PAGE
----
Wednesday, May 16, 2018

Here We Are Again

Robinson Cano (until yesterday, a future Hall of Famer) got popped for a masking agent for steroids yesterday.

Performance enhancing drugs are still a big problem in major league baseball. They're a big problem in every sport. It's a cat and mouse game where the mice have always been very, very successful.

The reason is simple: money.

Jason Giambi is the poster child for how profitable it is to cheat. He was 26, playing for the Oakland A's, and his stat line was .293/20/81. That's for a first baseman, which probably has higher power numbers than any other position. And he never showed more power in the minors.

That's who he was, a guy who was going to hit 20 home runs and 80 RBIs a season. Medium power, better batting average.

The average time for a pro athlete to start declining is age 28. So he was hitting like this near the peak of his career, athletically speaking.

Then he started taking performance enhancing drugs (lots of them). Puts on ridiculous amounts of muscle (you always hear people say "that guy can't be cheating--he trains like a maniac" when someone gets caught cheating, but one of the most important aspects of steroids is that it greatly improves your ability to recover, so you can train much harder). Two years later, he starts putting up stats lines like this:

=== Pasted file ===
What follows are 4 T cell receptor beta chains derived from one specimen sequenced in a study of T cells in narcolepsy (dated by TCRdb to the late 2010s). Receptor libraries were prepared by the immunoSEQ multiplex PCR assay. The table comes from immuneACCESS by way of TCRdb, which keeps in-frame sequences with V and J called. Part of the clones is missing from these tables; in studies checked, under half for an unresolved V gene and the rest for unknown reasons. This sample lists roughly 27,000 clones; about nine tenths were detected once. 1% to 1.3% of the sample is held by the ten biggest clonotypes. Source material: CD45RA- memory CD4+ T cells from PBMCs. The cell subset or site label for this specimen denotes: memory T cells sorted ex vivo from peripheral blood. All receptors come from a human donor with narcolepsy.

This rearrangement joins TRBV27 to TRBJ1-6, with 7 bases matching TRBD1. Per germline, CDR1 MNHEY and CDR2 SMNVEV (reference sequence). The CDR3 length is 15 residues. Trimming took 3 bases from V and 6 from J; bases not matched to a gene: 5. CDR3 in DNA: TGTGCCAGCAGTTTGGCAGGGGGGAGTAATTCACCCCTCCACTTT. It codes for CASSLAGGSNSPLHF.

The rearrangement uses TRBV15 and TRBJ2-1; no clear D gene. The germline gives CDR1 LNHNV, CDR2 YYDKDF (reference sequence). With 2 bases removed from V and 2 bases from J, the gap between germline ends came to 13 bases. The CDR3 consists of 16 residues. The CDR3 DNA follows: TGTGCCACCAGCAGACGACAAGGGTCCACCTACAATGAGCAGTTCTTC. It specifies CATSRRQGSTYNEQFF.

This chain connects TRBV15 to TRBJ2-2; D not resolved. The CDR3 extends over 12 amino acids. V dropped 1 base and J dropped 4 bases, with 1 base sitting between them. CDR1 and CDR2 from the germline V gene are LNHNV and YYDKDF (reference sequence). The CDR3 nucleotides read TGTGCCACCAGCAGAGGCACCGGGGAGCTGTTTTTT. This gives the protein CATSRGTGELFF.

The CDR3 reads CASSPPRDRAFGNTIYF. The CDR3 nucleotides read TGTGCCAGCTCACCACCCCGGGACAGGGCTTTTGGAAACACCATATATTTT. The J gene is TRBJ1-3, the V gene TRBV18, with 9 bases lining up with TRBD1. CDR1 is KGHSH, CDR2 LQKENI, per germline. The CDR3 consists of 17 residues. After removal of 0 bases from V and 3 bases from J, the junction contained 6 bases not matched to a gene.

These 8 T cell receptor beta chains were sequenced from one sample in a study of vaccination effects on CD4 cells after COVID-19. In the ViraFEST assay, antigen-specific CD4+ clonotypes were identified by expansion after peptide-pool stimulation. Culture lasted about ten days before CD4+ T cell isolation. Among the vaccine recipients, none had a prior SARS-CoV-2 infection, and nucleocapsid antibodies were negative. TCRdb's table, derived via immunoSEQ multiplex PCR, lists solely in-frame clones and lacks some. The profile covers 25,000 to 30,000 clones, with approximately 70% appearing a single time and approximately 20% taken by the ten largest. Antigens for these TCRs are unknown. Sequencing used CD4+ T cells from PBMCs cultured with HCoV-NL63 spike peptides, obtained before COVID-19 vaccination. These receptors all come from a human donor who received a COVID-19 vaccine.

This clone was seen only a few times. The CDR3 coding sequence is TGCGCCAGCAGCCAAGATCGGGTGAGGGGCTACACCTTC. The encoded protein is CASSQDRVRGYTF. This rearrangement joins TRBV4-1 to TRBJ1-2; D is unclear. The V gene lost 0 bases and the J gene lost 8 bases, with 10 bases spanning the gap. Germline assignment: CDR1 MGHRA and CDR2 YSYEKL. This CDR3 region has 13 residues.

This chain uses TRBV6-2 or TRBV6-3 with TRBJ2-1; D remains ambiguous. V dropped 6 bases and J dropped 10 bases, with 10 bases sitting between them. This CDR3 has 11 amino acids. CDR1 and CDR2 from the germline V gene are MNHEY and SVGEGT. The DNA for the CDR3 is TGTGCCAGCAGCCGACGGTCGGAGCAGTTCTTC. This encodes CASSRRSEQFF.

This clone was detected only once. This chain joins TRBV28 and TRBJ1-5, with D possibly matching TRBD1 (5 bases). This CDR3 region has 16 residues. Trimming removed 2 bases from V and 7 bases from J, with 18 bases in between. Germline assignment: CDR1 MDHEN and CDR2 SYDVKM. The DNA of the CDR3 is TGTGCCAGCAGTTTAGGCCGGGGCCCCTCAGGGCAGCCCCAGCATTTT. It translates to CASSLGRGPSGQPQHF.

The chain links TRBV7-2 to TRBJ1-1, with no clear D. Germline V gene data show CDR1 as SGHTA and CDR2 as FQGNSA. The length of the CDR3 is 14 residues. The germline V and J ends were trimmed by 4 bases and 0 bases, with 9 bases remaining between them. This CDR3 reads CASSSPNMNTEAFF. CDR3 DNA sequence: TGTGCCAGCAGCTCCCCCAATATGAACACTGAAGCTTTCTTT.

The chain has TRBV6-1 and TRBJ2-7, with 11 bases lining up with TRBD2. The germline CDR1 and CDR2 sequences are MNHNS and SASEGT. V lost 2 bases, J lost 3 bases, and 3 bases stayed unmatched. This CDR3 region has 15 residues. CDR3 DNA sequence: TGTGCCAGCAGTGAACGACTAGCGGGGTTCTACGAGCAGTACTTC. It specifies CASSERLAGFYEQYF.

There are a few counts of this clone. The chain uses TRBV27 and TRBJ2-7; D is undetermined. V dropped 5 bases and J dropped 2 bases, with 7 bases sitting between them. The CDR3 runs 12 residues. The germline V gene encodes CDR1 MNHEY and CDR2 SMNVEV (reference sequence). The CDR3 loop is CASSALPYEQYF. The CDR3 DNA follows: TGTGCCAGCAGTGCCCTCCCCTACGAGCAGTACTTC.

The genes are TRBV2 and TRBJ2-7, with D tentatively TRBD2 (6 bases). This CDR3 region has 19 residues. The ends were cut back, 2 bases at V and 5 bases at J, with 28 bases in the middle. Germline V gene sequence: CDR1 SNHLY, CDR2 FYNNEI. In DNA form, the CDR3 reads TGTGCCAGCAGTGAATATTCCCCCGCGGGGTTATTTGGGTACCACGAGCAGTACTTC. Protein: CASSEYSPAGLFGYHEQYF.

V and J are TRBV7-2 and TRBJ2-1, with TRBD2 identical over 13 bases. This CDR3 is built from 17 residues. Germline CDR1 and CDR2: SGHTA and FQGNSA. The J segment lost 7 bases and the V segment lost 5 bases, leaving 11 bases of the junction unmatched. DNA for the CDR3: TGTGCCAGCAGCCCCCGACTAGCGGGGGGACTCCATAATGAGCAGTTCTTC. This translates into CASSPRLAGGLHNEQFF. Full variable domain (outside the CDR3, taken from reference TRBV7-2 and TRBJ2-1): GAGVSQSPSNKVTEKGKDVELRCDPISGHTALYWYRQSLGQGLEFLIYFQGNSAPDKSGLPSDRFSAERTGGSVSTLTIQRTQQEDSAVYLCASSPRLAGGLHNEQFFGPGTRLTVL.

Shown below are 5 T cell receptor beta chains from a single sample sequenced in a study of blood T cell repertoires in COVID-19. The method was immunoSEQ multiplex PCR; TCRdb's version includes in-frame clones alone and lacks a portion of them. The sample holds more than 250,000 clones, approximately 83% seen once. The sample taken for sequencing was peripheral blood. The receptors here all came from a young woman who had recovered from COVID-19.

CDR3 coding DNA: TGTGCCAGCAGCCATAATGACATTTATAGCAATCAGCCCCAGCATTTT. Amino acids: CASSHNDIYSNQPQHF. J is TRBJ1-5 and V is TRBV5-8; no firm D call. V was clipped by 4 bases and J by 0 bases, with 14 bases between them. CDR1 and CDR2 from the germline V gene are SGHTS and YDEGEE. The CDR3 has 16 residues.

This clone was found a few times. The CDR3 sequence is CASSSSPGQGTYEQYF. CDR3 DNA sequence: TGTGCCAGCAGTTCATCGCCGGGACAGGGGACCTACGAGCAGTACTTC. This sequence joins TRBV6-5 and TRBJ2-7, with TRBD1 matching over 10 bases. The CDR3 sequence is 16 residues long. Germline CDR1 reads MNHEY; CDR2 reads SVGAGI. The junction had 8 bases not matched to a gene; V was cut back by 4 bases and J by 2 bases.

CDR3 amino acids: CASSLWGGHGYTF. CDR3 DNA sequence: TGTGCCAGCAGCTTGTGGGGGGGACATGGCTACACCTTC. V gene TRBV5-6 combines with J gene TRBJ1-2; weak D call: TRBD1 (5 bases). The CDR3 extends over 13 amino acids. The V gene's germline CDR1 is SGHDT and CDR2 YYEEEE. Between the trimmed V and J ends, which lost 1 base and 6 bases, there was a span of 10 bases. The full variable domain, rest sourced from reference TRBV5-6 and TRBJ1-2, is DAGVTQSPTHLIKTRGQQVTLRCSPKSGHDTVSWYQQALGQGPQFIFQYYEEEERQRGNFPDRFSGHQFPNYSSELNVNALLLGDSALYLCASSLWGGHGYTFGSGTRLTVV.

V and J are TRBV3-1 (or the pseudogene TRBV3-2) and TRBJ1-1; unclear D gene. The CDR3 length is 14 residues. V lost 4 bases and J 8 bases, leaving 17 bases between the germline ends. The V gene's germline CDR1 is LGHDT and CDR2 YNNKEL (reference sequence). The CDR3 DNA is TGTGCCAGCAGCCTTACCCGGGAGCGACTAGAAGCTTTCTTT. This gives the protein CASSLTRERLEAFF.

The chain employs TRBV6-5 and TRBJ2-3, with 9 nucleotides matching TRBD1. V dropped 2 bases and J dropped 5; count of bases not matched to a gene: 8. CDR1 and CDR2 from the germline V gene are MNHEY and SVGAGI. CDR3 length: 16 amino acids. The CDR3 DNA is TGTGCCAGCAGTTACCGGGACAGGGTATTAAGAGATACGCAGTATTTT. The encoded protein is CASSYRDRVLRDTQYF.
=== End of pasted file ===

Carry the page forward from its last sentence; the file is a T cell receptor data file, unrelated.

In 1997, he was making $205,000. In 2001, he signed a 7 year, $120 million dollar contract with the Yankees.

In fairness, once his rookie deal expired, he would have made about $2 million a year. That's still one hell of a raise, though. Who wouldn't cheat with that kind of money in front of them?

The question: is there any way to stop this? Is there a way to remove the financial incentive to cheat?


How about this? If a player tests positive for a performance enhancing drug or a drug that's in the class of masking agents used to hide usage of same, in addition to the player being suspended (currently, that's 80 games for the first violation), you take two additional measures:
1. The player, for the rest of his career, is no longer eligible for the All-Star game or consideration for any postseason awards.
2. For the rest of his career, the player's maximum salary is capped at $2 million a year.

If they get caught, they lose the two things that make cheating so tempting: accolades and money.

Make no mistake, some players would still cheat. But the stakes would be incredibly high.

Yes, there would (rarely) be "honest" players who test positive, but there are institutions in this country (the jury system, for one) that are far, far more problematic, and no one's trying to get rid of them. And the appeals process (even now) for positive tests is exhaustive.

It'll never happen, but I think it would work. At least the risk would be more equal to the potential reward.

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